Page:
Admittedly, said glass-half-empty mentality can come across as the crutch Whannell’s devilish humor couldn’t be, especially in the closing stages, but it’s an aura we internalize enough to accept as part of the territory, even if we don’t completely see eye to eye with the director’s apparent technophobia. And at the very least, the film is more reliant upon creating a palpable atmosphere underlining its thrills than it is the storytelling conveniences introduced by the wide range of scarily capable tech and other sources of deus ex machinas aiming to keep the runtime under three digits.
Perhaps such ties into a seeming biological need, for lack of a better phrase, to keep the story’s events moving, fearing that slowing down will cost the film its overall impact. Upgrade contains its fair share of slower moments, particularly a methodical first act/third quickly forgiven once all of the pieces are put into place for a madcap succeeding hour, and at times the pacing feels a bit rough transitioning from dizzying action sequences to necessary bits of plot development and character interplay between Grey and STEM, the latter voiced by Simon Maiden. These down moments, however, aren’t without value, probing the limits of genre storytelling conventions, but also expanding upon interesting ideas related not only to body horror and the dangers of lusting for power.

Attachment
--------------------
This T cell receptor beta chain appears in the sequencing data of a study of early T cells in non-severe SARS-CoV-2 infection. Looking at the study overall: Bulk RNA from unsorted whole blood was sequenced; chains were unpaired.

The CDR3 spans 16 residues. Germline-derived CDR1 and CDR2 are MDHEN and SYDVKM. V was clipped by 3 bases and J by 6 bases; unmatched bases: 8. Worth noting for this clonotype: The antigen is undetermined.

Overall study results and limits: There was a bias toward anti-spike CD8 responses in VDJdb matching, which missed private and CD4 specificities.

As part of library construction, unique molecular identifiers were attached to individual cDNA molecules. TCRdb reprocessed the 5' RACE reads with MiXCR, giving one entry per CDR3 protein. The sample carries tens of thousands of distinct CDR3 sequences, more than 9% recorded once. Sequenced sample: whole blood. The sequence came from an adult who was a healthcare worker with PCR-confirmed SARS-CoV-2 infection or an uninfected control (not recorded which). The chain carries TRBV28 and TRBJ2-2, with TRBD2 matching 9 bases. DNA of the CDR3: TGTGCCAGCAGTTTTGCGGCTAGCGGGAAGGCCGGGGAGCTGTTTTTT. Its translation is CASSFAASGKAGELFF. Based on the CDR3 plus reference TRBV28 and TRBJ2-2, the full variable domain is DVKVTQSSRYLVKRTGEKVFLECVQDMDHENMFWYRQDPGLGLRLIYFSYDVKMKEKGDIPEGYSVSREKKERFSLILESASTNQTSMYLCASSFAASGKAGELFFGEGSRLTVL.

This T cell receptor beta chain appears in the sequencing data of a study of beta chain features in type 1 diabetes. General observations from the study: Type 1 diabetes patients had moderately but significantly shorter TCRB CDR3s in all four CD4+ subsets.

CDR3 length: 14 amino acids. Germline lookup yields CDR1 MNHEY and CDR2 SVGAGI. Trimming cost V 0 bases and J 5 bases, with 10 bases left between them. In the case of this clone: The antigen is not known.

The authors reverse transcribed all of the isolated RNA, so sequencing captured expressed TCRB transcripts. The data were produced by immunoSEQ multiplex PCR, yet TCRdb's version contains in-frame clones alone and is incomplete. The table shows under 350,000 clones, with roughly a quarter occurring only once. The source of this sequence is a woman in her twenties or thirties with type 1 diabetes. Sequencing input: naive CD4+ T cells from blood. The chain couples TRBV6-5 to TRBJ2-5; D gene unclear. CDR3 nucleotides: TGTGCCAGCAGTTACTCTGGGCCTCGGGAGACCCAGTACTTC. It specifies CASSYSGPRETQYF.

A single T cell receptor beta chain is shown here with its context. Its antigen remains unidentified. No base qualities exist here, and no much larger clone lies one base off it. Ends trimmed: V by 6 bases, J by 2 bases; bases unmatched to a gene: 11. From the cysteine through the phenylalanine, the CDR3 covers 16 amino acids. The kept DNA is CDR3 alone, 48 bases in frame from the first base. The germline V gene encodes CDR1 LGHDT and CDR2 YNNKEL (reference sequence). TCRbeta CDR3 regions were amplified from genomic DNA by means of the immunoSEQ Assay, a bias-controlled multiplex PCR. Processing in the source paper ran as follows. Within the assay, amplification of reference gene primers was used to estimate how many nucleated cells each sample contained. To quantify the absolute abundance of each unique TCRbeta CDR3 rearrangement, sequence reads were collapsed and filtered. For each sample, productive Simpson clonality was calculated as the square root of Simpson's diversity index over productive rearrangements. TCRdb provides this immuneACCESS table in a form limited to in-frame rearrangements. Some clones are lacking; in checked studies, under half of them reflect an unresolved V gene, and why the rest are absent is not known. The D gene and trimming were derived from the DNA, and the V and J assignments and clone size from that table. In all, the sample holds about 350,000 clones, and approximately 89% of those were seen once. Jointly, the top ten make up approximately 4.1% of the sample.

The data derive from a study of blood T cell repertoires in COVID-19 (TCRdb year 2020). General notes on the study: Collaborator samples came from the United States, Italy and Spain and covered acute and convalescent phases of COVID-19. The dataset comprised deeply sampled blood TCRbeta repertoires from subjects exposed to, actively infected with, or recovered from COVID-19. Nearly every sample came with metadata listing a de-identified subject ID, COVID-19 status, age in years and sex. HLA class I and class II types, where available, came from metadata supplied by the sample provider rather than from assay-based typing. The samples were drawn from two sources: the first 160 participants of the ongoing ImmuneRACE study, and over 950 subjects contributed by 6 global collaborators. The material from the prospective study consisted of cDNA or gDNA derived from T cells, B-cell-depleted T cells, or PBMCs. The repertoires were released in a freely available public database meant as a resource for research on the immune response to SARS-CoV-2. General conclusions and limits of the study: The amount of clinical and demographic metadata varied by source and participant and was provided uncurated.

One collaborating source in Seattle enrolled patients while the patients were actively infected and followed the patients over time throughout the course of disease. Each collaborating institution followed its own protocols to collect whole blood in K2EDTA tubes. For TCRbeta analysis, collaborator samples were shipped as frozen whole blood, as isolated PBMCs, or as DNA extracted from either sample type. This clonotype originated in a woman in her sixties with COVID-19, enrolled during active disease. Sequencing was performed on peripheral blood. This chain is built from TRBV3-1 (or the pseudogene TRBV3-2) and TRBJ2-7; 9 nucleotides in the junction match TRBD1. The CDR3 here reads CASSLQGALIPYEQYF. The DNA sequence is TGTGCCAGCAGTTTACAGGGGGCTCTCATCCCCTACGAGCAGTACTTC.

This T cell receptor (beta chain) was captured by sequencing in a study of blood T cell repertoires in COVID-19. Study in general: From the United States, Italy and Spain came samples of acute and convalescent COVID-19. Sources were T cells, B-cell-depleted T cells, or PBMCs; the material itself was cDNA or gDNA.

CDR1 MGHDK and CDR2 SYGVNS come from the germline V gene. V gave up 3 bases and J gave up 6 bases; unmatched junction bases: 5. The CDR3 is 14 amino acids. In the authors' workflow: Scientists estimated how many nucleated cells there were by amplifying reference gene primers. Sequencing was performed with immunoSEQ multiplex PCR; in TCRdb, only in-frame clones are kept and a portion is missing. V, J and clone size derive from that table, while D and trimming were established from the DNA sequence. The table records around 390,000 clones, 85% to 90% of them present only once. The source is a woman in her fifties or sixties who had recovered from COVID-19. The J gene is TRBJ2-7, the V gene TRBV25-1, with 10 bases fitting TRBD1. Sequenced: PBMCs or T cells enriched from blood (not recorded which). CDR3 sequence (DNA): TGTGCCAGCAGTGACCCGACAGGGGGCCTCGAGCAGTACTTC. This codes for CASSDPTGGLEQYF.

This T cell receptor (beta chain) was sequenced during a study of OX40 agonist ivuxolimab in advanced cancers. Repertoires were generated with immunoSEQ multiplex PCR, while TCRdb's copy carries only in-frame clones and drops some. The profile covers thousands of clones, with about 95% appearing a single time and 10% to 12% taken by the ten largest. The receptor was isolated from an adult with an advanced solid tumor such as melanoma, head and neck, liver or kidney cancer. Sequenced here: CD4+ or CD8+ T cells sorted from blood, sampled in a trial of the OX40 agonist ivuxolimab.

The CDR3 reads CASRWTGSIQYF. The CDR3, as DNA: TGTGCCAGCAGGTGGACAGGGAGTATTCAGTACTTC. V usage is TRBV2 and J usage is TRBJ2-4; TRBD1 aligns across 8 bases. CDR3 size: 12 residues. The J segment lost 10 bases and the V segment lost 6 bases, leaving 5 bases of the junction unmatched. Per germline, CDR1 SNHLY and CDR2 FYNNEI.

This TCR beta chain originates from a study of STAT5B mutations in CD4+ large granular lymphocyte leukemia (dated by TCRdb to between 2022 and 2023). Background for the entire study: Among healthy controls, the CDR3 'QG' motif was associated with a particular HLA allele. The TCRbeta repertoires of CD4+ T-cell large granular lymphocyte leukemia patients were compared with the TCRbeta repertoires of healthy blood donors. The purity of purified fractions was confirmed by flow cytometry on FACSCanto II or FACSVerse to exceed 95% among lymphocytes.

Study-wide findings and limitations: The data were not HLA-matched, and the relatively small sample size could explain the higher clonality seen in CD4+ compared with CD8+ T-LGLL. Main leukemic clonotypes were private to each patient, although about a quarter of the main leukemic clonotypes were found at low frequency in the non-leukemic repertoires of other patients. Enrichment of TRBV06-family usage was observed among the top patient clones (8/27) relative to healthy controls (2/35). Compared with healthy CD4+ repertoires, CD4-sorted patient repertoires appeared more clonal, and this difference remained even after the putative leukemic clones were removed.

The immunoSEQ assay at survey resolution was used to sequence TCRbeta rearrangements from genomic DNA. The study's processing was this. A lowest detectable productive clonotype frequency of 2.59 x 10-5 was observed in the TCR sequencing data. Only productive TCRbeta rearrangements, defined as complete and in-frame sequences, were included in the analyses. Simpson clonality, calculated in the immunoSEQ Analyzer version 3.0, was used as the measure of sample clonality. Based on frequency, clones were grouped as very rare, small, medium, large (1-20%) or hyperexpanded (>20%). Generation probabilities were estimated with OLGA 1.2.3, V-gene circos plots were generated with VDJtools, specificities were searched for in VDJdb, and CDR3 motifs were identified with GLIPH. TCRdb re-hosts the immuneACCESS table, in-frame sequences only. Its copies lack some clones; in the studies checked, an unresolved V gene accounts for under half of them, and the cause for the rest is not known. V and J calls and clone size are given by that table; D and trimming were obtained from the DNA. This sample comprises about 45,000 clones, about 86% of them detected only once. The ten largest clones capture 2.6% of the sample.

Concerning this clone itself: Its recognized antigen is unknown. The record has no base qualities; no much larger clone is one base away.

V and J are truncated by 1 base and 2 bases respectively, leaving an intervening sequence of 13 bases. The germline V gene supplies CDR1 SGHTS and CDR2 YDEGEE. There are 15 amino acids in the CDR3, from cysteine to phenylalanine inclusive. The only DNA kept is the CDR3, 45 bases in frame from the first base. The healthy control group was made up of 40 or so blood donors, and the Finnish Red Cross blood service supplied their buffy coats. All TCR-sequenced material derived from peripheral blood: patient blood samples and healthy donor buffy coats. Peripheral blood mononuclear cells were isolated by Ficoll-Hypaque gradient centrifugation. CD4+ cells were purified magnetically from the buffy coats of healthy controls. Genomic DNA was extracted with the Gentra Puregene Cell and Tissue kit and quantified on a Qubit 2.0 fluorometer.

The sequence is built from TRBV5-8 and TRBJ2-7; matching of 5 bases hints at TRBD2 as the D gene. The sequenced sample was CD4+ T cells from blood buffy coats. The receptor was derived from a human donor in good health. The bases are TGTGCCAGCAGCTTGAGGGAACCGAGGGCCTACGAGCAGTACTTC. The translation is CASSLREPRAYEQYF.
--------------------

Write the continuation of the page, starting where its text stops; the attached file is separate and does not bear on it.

It transcends the usual ‘man playing God’ critique to examine more intimately – in whatever 95 minutes will allow – the psychological needs behind both creation and possession of strength, whatever that may entail. The latter we see expertly expressed through Marshall-Green’s odd, yet surprising and captivating physical performance that damn near makes the film a one-man show. It isn’t just his affable everyman turned sudden fish out of water charisma that amplifies his presence and makes us fear for his fallibility to such an overpowering parasite-shaped mechanism, but also his movements evenly coalesce familiar human mannerisms with calculated motions, always throwing us off the scent as to whether or not he or STEM has control.
All of these things culminate in a bitingly cynical ending that not only has the brazen balls to end the story on a desperately low note in keeping with Whannell’s ruminations on technology, but also the gall to patently reject serialization despite having such a low price tag to both clear and justify future additions. In the modern age’s franchise landscape, it steps up to its limited podium – only 1,457 screens are currently housing the film – and steadfastly declares itself a complete story; a bitter, pitch black and utterly hopeless story that remains convinced the enjoyment you felt wasn’t immediately for naught upon its closure. Maybe it’s even because of its wacko entertainment value that such a denouement is earned, at all.
There is a ‘little engine that could’ vibe projected from films such as these that’s infectious, and that also does its part in maintaining the allure of Upgrade’s vicious, yet vivacious application of stick-to-your-ribs genre delight, in spite of how its ending gets your jaw to drop. Despite each one’s low quantitative investment, not every Blumhouse production can claim it emanates such a feeling. Though to be frank, not every Blumhouse film is one worth rooting for (see: Truth or Dare); this one is.